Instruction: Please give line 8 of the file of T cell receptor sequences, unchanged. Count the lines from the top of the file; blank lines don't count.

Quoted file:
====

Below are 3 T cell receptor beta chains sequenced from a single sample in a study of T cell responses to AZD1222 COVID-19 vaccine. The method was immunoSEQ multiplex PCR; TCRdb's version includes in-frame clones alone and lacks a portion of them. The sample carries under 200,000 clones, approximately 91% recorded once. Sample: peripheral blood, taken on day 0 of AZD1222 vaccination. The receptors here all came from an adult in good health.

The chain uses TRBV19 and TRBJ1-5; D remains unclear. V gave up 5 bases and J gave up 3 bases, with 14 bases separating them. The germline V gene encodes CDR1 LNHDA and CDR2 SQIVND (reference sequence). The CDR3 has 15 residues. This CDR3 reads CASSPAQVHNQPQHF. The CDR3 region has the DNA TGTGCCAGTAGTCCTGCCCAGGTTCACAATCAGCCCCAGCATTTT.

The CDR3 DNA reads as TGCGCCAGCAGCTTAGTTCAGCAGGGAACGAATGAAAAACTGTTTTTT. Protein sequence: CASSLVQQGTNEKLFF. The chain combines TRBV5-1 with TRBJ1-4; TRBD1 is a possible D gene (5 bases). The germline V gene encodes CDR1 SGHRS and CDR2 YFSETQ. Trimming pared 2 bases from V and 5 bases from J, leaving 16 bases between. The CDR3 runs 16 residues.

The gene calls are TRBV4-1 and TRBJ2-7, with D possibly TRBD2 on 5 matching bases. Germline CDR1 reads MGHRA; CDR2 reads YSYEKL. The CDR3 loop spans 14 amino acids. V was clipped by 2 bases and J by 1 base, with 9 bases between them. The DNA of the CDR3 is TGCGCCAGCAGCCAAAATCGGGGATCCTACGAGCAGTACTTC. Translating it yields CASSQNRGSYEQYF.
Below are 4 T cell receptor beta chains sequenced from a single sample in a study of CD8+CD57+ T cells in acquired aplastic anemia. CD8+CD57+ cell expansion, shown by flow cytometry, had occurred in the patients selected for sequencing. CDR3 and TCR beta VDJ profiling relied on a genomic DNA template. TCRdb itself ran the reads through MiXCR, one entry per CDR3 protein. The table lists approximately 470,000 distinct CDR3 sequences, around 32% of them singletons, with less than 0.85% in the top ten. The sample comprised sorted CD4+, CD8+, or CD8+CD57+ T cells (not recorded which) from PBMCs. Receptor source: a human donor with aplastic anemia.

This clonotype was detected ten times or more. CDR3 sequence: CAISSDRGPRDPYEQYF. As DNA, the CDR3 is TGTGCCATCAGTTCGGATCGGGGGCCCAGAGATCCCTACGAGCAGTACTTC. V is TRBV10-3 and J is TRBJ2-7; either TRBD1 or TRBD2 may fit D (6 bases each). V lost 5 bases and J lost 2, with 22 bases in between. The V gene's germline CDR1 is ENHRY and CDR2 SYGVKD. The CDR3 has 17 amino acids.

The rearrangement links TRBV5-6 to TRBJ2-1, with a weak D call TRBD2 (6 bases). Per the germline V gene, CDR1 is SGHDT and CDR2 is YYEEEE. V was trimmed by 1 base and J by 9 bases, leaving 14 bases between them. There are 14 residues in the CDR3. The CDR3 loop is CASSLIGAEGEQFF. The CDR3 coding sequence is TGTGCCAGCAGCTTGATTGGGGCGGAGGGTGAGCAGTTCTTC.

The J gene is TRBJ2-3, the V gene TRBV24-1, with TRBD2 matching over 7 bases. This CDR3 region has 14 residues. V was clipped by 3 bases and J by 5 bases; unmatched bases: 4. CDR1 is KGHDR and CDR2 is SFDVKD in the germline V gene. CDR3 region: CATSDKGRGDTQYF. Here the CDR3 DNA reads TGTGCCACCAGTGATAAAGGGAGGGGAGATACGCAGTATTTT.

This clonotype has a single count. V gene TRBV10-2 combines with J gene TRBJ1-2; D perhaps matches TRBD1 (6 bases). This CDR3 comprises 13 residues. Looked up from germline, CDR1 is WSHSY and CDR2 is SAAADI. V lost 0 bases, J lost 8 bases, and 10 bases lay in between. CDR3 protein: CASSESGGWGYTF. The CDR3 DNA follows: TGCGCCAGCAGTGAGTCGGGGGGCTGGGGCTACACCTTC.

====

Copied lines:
The J gene is TRBJ2-3, the V gene TRBV24-1, with TRBD2 matching over 7 bases. This CDR3 region has 14 residues. V was clipped by 3 bases and J by 5 bases; unmatched bases: 4. CDR1 is KGHDR and CDR2 is SFDVKD in the germline V gene. CDR3 region: CATSDKGRGDTQYF. Here the CDR3 DNA reads TGTGCCACCAGTGATAAAGGGAGGGGAGATACGCAGTATTTT.